Dorothée, the daughter of Jean Olivier and Marthe Accica, was married at Kaskaskia on 14 May 1748 to Nicolas Boyer, widower of Marie Rose Texier. At the signing of the marriage contract, Dorothée was accompanied by both her parents and also her half sister Marie, wife of Joseph Baron, her half brother François LaBossière and her brother Joseph Olivier.18 The bride's parents donated to the couple a one year old heifer and a milk cow of three years of age.

In December of that same year Nicolas Boyer bought land from Jean Olivier, land which Olivier stated he had purchased in 1728 from Becquet.19 The following April, Jean Olivier and his wife made a donation to Nicolas Boyer and wife Dorothée in return for care in their old age.20 Jean and Marthe stated that "finding themselves in the decreptitude of age", and wishing to insure they be taken care of for their remaining years, "recognizing the docility, attention and sweetness that Nicolas Boyer, their son-in-law, and Dorothée, their daughter, have evinced for them since nearly one year they have dwelt together..." This donation consisted in part of arable land three arpents wide near Kaskaskia and a lot with a house, a barn, animals, farm implements, etc. in Kaskaskia. In return Jean and Marthe were yearly to receive thirty cords of wood, fifteen hundred pounds of flour, twenty-five pounds of good tobacco for smoking, two hundred livres for wearing apparel and linen, and also be furnished their bed covers of tanned buffalo robes, as well as general care and proper burial after death. One very curious provision stated "if they do their cooking together, the said female donor (meaning Marthe) shall manage the victuals at her discretion and as she shall consider to be good". Neither Jean nor Marthe were listed on the 1752 census of the Illinois Country.21 It is assumed that both had died by then for there is no further mention of them after the April 1749 donation. As to Jean, he remains a puzzle to us today of what he was really like. Was he tattooed Indian fashion like some of his contemporaries? Did he really enjoy his wife's pémican so much that he ordered it put into the donation? Did he ever miss his native society, be it Canada or France? I'll never know; I have only my imagination to answer those questions.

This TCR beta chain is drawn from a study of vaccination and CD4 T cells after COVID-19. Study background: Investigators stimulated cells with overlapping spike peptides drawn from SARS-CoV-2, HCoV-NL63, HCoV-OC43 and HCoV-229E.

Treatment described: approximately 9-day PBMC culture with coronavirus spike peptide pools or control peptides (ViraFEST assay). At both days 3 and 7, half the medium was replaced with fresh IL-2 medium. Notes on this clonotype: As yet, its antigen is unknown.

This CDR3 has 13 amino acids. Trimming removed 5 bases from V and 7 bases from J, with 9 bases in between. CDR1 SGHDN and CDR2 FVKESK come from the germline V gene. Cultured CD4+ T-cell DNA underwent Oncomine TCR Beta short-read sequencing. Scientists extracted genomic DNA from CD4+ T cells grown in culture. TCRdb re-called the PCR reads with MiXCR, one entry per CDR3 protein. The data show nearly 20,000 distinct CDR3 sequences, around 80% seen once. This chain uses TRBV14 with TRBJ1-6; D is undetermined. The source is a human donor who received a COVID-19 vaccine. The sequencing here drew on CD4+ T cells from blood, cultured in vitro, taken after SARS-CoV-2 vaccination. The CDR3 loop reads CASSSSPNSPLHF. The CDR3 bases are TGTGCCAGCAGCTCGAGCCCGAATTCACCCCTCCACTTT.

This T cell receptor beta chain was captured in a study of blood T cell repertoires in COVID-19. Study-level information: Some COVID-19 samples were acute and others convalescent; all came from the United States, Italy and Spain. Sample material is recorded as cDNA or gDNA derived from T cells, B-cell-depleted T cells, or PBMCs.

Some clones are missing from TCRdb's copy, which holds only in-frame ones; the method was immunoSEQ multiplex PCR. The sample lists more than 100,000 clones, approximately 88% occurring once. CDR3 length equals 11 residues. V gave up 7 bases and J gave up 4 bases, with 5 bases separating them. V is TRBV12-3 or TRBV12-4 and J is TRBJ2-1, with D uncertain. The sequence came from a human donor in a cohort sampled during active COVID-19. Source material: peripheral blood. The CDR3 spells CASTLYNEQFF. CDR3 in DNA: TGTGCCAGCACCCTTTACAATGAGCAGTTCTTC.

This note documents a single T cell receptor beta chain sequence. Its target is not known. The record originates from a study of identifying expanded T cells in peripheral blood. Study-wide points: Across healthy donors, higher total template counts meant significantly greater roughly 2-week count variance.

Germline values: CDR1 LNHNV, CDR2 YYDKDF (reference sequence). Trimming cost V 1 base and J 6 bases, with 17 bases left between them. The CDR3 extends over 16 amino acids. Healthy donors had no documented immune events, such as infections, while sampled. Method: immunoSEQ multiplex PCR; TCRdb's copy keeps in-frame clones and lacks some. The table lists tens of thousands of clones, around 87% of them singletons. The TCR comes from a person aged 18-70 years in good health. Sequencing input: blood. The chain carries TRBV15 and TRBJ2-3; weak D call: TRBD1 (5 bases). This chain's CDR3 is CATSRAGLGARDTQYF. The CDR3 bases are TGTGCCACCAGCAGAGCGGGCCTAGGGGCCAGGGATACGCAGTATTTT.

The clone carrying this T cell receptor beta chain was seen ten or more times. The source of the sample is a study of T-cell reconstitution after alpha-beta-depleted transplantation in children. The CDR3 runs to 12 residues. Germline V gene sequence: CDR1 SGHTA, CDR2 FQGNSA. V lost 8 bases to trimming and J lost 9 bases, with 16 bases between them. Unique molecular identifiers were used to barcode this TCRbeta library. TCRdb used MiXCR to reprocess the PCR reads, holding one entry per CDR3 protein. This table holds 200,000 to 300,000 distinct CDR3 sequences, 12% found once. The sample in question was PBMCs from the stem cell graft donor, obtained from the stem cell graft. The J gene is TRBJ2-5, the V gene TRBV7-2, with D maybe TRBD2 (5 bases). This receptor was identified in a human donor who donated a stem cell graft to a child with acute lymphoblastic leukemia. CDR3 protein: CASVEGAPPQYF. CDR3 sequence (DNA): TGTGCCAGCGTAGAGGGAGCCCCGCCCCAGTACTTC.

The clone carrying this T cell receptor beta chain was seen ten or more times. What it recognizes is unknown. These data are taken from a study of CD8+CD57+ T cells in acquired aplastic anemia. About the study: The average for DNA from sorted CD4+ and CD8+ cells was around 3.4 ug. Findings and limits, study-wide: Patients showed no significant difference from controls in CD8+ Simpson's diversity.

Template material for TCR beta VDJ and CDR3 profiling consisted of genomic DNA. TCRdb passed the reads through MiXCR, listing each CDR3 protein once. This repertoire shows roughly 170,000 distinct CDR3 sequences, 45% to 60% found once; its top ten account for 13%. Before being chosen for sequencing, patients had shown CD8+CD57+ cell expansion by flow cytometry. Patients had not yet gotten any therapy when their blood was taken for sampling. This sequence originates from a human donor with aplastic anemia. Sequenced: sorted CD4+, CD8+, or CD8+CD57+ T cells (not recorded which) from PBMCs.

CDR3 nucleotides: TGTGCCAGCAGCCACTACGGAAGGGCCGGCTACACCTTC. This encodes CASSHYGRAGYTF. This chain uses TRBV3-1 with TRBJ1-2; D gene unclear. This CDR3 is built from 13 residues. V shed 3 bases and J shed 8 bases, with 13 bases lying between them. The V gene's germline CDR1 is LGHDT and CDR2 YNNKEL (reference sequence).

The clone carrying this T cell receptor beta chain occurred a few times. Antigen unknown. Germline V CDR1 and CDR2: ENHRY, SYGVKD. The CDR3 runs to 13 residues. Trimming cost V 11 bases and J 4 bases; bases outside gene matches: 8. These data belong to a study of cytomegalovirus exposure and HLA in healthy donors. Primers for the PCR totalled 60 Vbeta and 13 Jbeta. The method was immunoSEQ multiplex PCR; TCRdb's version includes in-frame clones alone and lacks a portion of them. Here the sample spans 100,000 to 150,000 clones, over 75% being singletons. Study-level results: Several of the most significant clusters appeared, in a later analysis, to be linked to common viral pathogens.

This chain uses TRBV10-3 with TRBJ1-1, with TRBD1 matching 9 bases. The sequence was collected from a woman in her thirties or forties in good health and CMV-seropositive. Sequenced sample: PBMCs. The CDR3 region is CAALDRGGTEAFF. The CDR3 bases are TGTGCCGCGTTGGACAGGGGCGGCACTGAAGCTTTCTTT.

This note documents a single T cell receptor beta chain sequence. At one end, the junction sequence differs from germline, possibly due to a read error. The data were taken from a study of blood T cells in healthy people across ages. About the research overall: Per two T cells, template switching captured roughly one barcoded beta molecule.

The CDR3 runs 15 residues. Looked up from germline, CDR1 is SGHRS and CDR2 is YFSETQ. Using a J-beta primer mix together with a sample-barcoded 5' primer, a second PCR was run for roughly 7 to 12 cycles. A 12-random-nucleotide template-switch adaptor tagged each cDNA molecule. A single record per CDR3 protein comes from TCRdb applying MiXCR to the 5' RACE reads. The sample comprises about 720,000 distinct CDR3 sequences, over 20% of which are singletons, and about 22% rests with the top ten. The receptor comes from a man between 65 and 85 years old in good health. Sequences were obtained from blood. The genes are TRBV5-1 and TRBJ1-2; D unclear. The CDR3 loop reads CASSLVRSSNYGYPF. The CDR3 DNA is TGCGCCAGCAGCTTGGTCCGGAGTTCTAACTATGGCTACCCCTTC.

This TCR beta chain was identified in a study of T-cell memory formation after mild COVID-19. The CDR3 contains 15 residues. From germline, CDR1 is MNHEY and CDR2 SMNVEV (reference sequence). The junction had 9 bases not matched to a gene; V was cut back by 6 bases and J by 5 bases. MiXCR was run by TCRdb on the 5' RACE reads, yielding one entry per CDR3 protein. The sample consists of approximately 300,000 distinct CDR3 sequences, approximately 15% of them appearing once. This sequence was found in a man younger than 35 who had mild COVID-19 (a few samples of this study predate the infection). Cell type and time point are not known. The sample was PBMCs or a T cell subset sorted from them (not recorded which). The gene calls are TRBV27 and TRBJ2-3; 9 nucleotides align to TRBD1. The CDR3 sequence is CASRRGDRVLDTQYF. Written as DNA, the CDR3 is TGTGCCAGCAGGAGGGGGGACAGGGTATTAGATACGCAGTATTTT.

1.. E. M. McCormick, The Coleman Family History, (Old Mines Area Historical Society, 1979) p 22.

.2. Marthe Faribault-Beauregard, La Population des Forts Français d'Amerique, (Montreal: Editions Bergeron, 1984) Vol II, 95.

.3. Ibid., 137

. 4. Ibid., 144

.5. Ibid.

. 6. Ibid., 95

. 7. Inventory of estate of Jean Bte. Olivier, dated 21 April 1771, Ste Genevieve Archives.

8. Faribault-Beauregard, La Pop, Vol II, 144.

.9. Marriage Contract dated 12 May 1748, Kaskaskia Manuscripts, Springfield, Illinois Historical Survey, 48:5:12:1


.11. Inventory of Jean Olivier's Estate, Kaskaskia Manuscripts, Springfield, 23:9:26:1,translated by Lida Joice, Vincennes, IN.

12.Ibid., 23:9:16:1

.13, Natalie Belting, Kaskaskia Under the French Regime, (New Orleans: Polyanthos, 1975) 79.

14.Sale of House,Kaskaskia Manuscripts, 28:6:19:2

15.Ibid., 31:8:21:1. The location of this property is questionable. There was a Bayou St John outside colonial New Orleans. and another near present day Cape Girardeau MO. If this property was in fact the Bayou in Louisianna, it would present an important clue to where Jean Olivier had emigrated from.

16.Ibid., 39:11:12:1

17.Brown & Dean, Village of Chartres in Colonial Illinois, (New Orleans, Polyanthos 1977) 511

18.Marriage Contract, Kaskaskia Manuscripts, 48:5:12:1. This document conveniently identifies the relationships of the family members present.

19.Ibid., 48:12:4:1

20.Perrin Collection, Illinois State Archives, Donation dated 19 April 1749.

21.LO 426, Loudon Collection, Huntington Library, San Marino CA.

Printed in Le Journal, Center for French Colonial Studies, Winter 1994, Vol 10 #3 - 4